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1/24. Electron microscopic findings of cardiomyopathy with limb girdle muscular dystrophy.

    Cardiac involvement in limb girdle muscular dystrophy has considered to be rare. This is the first report showing the electron microscopic findings of dilated cardiomyopathy (DCM) accompanied with limb girdle muscular dystrophy. The findings described in this report indicate that limb girdle muscular dystrophy may be yet another cause of DCM. ( info)

2/24. Beta-sarcoglycanopathy.

    sarcoglycanopathies are relatively rare progressive muscular dystrophies with autosomal recessive inheritance; which belong to the group of limb girdle muscular dystrophies. The phenotype resembles dystrophinopathies due to proximal muscle weakness and calf hypertrophy. Reports from the Indian subcontinent are scarce. The authors report a case of primary beta-sarcoglycanopathy and describe literature pertaining to this rare entity. ( info)

3/24. Cardiac dysrhythmias,cardiomyopathy and muscular dystrophy in patients with Emery-Dreifuss muscular dystrophy and limb-girdle muscular dystrophy type 1B.

    Emery-Dreifuss muscular dystrophy (EDMD) and limb-girdle muscular dystrophy type 1B (LGMD1B) are characterized by cardiac dysrhythmias, late-onset cardiomyopathy, slowly progressive skeletal myopathy and contractures of the neck, elbows and ankles. The causative mutation is either in the emerin gene (X-linked recessive EDMD) or lamin A/C gene (autosomal dominant EDMD2 or LGMD1B). We report three cases of EDMD, EDMD2 and LGMD1B. A 14-yr-old boy showed limitation of cervical flexion and contractures of both elbows and ankles. Sinus arrest with junctional escape beats was noted. He was diagnosed as X-linked recessive EDMD (MIM 310300). A 28-yr-old female showed severe wasting and weakness of humeroperoneal muscles. Marked limitation of cervical flexion and contractures of both elbows and ankles were noted. Varying degrees of AV block were noted. She was diagnosed as autosomal dominant EDMD2 (MIM 181350). A 41-yr-old female had contractures of both ankles and limb-girdle type muscular dystrophy. ECG revealed atrial tachycardia with high grade AV block. She was diagnosed as autosomal dominant LGMD1B (MIM 159001). Cardiac dysrhythmias in EDMD and LGMD1B include AV block, bradycardia, atrial tachycardia, atrial fibrillation, and atrial standstill, causing sudden death necessitating pacemaker implantation. Cardiologists should know about these unusual genetic diseases with conduction defects, especially in young adults. ( info)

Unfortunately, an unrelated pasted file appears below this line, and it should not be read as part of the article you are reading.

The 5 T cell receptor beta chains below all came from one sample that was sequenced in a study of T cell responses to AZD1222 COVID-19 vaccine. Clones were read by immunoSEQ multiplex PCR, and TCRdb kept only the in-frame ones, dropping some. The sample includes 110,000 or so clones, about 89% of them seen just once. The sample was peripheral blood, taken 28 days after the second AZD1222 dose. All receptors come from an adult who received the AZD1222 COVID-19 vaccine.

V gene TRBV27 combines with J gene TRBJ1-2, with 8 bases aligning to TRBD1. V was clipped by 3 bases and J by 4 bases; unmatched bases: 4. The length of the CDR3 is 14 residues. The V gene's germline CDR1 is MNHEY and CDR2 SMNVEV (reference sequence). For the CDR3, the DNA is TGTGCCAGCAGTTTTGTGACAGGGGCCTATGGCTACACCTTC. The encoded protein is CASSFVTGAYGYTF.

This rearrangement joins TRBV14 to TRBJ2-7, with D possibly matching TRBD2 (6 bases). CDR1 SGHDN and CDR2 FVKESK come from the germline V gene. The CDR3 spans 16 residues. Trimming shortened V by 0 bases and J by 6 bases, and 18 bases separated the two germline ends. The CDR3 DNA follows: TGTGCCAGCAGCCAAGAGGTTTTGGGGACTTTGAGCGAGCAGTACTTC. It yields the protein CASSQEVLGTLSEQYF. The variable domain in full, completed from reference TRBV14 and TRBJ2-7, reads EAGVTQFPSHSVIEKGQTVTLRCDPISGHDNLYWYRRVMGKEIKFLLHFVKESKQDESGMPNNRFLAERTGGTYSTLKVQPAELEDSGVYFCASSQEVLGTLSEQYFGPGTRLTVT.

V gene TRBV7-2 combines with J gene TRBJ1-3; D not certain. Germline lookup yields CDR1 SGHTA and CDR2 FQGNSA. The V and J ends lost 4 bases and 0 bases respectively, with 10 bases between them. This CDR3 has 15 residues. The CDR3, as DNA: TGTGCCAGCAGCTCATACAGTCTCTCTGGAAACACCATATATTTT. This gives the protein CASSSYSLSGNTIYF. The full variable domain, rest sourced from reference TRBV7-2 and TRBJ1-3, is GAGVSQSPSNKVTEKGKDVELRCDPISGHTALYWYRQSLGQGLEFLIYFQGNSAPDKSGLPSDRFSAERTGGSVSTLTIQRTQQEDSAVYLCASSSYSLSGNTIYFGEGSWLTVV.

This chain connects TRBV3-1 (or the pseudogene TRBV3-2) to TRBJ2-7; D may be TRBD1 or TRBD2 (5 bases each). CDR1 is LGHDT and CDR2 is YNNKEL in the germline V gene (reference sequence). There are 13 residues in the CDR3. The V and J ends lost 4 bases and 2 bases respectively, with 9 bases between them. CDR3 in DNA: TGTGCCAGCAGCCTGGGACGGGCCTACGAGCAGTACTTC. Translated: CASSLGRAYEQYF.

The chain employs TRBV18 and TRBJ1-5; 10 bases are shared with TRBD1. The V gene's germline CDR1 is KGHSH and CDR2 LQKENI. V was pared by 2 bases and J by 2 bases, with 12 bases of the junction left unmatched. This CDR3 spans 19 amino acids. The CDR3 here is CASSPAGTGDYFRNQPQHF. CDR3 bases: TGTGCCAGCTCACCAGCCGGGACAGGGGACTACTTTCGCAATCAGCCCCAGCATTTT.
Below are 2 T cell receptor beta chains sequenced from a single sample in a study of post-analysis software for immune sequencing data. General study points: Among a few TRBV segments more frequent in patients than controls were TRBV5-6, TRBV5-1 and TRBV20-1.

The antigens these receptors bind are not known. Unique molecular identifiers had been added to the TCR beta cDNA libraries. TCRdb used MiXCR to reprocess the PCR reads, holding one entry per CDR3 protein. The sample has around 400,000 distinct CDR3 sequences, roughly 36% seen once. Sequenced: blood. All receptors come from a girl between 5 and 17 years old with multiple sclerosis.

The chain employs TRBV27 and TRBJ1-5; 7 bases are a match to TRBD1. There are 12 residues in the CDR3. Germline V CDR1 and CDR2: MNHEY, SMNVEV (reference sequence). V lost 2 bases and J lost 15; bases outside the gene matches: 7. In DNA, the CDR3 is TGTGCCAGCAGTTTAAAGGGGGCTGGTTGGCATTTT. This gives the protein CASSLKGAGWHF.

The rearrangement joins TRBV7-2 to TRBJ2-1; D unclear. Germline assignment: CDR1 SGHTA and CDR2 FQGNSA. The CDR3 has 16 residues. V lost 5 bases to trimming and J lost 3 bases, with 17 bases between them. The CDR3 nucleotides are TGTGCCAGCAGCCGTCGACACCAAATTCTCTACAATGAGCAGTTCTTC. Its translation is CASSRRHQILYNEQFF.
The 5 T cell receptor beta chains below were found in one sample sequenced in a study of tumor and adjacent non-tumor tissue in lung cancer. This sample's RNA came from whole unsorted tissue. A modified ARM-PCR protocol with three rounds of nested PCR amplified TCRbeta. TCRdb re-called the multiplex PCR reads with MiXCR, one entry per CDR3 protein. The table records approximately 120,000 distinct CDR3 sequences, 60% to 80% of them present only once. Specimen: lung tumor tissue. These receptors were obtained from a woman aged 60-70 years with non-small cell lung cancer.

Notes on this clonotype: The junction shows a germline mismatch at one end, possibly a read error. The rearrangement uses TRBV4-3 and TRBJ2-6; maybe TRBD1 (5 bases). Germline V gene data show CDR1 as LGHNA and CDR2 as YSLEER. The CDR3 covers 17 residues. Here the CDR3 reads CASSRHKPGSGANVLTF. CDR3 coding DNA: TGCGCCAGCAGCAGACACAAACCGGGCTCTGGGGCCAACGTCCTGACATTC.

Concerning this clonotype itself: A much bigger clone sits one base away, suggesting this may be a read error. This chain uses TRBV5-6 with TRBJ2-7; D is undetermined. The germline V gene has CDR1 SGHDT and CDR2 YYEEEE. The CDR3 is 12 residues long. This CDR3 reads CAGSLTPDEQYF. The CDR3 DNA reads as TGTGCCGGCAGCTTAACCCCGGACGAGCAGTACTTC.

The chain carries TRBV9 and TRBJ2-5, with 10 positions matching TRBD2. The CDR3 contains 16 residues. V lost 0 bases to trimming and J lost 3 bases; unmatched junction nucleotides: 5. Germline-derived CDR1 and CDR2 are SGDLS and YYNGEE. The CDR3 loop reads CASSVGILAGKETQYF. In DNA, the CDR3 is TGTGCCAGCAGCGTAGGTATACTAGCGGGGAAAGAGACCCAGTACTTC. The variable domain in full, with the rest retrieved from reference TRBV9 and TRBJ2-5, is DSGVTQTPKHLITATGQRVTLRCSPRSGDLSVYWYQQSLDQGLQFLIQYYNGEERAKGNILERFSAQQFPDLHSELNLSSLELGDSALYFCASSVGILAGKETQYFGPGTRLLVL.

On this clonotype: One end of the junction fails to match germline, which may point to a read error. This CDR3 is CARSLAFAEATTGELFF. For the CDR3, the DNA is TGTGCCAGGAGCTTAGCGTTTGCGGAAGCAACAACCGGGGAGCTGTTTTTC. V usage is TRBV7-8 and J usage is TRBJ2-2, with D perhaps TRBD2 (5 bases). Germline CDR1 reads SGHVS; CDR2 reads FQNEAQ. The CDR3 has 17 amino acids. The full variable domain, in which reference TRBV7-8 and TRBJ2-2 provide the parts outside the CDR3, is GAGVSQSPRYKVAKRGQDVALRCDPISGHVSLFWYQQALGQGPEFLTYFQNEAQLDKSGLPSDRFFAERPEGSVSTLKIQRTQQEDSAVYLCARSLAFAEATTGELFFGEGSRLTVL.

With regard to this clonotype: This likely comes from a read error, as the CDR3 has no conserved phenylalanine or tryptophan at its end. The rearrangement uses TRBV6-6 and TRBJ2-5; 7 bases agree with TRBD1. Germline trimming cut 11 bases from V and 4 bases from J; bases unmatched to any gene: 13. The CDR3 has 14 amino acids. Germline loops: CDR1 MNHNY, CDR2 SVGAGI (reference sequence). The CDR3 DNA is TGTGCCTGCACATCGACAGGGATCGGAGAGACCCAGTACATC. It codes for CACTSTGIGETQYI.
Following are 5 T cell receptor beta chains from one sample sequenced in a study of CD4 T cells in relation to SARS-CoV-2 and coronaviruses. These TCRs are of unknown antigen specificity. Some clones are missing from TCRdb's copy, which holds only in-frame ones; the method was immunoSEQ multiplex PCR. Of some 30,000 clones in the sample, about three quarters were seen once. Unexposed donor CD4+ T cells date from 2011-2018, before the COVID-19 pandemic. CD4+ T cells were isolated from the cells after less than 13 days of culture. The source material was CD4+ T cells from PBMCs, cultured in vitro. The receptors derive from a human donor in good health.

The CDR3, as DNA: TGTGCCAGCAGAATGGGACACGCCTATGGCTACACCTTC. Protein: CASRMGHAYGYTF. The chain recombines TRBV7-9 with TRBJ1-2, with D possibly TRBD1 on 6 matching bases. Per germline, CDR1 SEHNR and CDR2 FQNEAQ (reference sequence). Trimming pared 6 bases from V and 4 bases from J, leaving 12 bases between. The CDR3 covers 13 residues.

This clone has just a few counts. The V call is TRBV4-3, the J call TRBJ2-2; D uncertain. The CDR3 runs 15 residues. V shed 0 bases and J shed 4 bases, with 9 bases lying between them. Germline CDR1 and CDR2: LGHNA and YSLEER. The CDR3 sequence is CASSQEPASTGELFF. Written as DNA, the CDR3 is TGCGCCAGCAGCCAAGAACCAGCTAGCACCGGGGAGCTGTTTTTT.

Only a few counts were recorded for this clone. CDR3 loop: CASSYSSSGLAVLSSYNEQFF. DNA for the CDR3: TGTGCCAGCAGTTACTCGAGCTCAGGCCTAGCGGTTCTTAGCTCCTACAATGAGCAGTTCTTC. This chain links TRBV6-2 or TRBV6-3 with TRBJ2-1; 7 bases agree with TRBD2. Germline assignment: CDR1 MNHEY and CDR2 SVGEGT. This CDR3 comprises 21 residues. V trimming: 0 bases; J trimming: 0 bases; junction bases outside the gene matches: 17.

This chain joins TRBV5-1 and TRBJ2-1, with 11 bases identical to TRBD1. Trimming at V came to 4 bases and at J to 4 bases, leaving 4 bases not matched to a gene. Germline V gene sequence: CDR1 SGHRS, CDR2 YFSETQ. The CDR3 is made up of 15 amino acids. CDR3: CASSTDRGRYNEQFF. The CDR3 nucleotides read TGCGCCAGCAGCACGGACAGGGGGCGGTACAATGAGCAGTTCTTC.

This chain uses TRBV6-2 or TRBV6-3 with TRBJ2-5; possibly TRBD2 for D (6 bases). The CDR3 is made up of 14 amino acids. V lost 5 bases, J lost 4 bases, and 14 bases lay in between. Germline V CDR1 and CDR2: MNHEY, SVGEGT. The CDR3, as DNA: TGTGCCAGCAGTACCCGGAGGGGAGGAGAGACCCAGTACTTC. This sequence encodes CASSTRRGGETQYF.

4/24. Limb girdle muscular dystrophy in a sibling pair with a homozygous Ser606Leu mutation in the alternatively spliced IS2 region of calpain 3.

    Previous family studies revealed a large number of calpain 3 ( CAPN3 ) mutations that cause recessive forms of limb girdle muscular dystrophy (LGMD2A) with selective atrophy of the proximal limb muscles. Correlations between the nature and site of a particular mutation and its corresponding phenotype, however, can only be established from homozygous mutations, which are particularly rare in the alternatively spliced NS, IS1 and IS2 regions of CAPN3. Here we identified a sibling pair with LGMD2A-type muscular dystrophy caused by a homozygous Ser606Leu (S606L) substitution in the IS2 linker domain. Normal protein levels, unaltered myofibrillar targeting and conserved calcium-induced autocatalytic activity of the mutated protein could be demonstrated in muscle biopsies from one patient. Despite this inconspicuous modification of the IS2 linker between domains III and IV, both patients developed signs and symptoms of the disease within their second decade of life. The unexpected severity of the clinical manifestation points to the high relevance of the calpain 3-specific IS2 segment between domains III and IV. We conclude that the structural motif around the Ser606 residue represents an important functional site that may regulate the transient activation and limited proteolysis of calpain 3. ( info)

5/24. Facioscapulohumeral dystrophy presenting as infantile facial diplegia and late-onset limb-girdle myopathy in members of the same family.

    We report a family with markedly variable myopathic weakness due to facioscapulohumeral muscular dystrophy (FSHD). The proband developed mild late-onset proximal limb weakness. Her two daughters had severe infantile facial diplegia, initially diagnosed as mobius syndrome, and mild childhood-onset limb weakness and scapular winging. Results of facial muscle electromyography and muscle histopathology supported a myopathic disorder. This case study further highlights the broad clinical spectrum and intrafamily variability in FSHD, and the occasional absence of a positive correlation between fragment size and disease onset. Moreover, this study underscores the importance of considering FSHD in cases of infantile facial diplegia, especially in patients not demonstrating the full clinical features of mobius syndrome. In difficult cases, facial muscle electromyography may help to differentiate myopathic from neuropathic weakness, and help guide further diagnostic studies. ( info)

6/24. Hutterite brothers both affected with two forms of limb girdle muscular dystrophy: LGMD2H and LGMD2I.